The Icelandic volcanoes Hekla and Grímsvötn are likely to erupt shortly, according to geophysicist Páll Einarsson. Katla, which lies underneath the icecap of Mýrdalsjökull glacier, has been quiet ever since a period of six years of unrest ended in 2005, but Askja should be paid close attention to, he said in an interview on the radio program Morgunvaktin on Rás 2 on Tuesday.
Hekla. Photo by Páll Stefánsson.
“Volcanic eruptions happen every two or three years in Iceland in general. There are many volcanoes where one should be prepared for everything. Some of them are preparing their next eruptions, including Hekla and Grímsvötn,” Einarsson said.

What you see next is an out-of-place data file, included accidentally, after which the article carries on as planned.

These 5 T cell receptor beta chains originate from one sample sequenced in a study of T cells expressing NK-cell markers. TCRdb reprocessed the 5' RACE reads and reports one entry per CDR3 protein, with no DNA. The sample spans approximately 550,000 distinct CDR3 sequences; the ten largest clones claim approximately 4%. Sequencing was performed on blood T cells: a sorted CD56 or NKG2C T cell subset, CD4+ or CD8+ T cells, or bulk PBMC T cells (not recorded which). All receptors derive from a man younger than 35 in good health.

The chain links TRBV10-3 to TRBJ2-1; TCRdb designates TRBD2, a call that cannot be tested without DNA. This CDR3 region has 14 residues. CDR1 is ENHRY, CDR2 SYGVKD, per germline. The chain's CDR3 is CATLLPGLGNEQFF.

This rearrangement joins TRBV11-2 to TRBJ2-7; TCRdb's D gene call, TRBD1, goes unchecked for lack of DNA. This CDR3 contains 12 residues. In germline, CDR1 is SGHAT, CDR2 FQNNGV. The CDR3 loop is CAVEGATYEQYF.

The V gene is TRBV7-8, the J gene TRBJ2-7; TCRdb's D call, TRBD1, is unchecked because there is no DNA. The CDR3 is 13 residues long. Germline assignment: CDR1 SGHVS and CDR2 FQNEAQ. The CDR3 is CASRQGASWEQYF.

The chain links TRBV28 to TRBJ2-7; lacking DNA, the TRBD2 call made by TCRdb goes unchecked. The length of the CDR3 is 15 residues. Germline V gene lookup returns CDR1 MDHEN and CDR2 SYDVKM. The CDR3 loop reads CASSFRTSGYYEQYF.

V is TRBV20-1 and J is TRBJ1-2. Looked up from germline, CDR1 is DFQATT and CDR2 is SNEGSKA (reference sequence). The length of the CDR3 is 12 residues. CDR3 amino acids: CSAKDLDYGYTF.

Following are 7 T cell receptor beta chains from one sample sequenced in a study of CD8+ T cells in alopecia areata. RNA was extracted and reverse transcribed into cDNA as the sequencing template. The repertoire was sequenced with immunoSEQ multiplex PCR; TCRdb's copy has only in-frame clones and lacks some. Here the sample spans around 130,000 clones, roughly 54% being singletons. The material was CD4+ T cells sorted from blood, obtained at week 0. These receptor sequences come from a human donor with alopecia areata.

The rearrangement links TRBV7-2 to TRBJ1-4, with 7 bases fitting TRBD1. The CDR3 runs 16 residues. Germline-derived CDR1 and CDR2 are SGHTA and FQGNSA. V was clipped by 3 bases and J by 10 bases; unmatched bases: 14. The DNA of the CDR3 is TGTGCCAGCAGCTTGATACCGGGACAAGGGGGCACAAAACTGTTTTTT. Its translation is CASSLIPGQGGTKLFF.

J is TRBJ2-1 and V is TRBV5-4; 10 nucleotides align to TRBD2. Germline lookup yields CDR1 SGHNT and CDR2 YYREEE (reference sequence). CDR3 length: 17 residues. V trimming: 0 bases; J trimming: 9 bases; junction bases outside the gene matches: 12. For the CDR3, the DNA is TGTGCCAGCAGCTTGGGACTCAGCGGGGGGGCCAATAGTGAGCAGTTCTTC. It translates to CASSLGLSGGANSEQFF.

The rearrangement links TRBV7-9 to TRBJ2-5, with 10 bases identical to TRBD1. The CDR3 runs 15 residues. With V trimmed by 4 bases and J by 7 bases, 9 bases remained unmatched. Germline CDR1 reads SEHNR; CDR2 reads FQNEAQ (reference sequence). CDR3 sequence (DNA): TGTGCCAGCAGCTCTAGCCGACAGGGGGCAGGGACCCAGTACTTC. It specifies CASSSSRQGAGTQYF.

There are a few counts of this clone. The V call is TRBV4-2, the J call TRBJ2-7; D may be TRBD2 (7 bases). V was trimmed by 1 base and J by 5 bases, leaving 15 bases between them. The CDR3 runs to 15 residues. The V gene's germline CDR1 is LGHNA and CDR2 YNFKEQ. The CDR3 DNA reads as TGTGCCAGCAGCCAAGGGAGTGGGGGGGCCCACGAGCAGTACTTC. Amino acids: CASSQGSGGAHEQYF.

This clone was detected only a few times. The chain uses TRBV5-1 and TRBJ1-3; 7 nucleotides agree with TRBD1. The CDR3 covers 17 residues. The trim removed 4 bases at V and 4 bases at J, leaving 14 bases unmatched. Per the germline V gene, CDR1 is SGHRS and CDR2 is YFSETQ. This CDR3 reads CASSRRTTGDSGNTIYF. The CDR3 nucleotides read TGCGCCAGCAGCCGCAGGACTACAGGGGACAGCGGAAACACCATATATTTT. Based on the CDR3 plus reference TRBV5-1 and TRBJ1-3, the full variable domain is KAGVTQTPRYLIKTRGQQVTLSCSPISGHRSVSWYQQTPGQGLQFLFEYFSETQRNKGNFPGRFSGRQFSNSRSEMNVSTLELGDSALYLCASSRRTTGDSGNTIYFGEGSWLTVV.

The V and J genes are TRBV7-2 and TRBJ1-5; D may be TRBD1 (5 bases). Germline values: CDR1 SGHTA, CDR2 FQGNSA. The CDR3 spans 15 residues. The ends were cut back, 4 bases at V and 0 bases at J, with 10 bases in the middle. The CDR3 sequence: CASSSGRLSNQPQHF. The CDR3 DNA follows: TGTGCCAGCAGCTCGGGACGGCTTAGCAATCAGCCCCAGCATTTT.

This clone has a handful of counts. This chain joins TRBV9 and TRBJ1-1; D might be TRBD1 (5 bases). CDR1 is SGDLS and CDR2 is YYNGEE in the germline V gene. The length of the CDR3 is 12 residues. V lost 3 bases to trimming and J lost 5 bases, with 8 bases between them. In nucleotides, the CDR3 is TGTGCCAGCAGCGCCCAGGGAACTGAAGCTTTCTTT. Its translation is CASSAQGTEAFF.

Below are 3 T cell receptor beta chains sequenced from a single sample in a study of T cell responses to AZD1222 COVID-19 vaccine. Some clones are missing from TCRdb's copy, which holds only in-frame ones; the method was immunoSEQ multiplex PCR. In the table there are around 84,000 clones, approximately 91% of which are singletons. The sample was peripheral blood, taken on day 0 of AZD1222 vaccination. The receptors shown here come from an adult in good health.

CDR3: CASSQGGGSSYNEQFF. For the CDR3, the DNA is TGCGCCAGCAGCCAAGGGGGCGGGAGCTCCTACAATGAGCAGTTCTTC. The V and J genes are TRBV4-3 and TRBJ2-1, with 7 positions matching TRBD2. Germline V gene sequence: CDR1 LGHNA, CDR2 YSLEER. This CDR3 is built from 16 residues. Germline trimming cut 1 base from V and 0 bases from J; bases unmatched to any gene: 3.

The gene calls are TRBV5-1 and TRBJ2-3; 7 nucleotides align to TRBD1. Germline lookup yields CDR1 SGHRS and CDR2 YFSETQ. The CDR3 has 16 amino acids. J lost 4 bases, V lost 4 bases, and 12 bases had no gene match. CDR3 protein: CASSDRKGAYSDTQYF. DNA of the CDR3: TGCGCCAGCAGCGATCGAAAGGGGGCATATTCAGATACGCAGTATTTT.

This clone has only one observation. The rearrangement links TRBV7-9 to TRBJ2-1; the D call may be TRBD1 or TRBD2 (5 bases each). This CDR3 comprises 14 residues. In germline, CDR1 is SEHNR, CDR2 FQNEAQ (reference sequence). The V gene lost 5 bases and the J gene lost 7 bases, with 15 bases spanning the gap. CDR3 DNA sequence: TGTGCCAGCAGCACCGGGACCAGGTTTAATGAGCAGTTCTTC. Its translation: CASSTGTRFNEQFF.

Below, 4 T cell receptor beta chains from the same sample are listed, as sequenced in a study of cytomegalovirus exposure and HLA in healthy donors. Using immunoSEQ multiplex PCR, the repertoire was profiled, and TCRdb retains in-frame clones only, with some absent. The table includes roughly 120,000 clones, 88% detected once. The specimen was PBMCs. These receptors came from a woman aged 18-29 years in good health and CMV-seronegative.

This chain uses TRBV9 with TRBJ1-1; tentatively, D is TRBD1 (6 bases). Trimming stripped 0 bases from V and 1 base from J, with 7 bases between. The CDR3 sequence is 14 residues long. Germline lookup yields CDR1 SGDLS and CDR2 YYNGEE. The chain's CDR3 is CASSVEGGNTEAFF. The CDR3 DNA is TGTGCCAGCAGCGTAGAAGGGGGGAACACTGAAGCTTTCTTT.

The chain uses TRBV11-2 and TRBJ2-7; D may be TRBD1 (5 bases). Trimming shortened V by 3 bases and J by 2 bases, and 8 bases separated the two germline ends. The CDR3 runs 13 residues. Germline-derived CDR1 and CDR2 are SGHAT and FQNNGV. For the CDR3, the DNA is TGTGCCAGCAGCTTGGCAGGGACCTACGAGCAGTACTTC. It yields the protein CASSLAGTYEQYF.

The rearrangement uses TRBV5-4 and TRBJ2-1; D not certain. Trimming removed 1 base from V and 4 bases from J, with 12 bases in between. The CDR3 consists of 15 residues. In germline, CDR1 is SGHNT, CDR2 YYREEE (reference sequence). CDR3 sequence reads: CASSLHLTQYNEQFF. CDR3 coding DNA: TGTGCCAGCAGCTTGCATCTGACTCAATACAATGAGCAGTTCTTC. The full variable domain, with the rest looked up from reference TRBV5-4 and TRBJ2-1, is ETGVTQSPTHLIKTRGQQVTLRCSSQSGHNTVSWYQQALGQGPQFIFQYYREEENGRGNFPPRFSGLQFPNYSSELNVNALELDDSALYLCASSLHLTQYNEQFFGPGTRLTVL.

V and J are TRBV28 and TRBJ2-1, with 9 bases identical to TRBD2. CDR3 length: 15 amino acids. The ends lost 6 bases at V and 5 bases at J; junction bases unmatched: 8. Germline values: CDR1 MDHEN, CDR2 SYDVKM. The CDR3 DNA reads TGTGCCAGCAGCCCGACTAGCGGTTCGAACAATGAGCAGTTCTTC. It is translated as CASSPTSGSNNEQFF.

However, Einarsson said people should not take it for granted that Hekla will erupt every ten years as it has done for the past decades.
“Katla is a more complicated mountain than Hekla. Katla was rather regular in its eruptions for the past 300 years and, according to that rule, it was supposed to erupt around 1960. That Katla eruption has yet to happen,” Einarsson said.
Einarsson added that there had probably been a minor eruption underneath the Katla icecap in 1999. Now Katla is silent, but there is some unrest near Askja and Upptyppingar that requires attention, he said.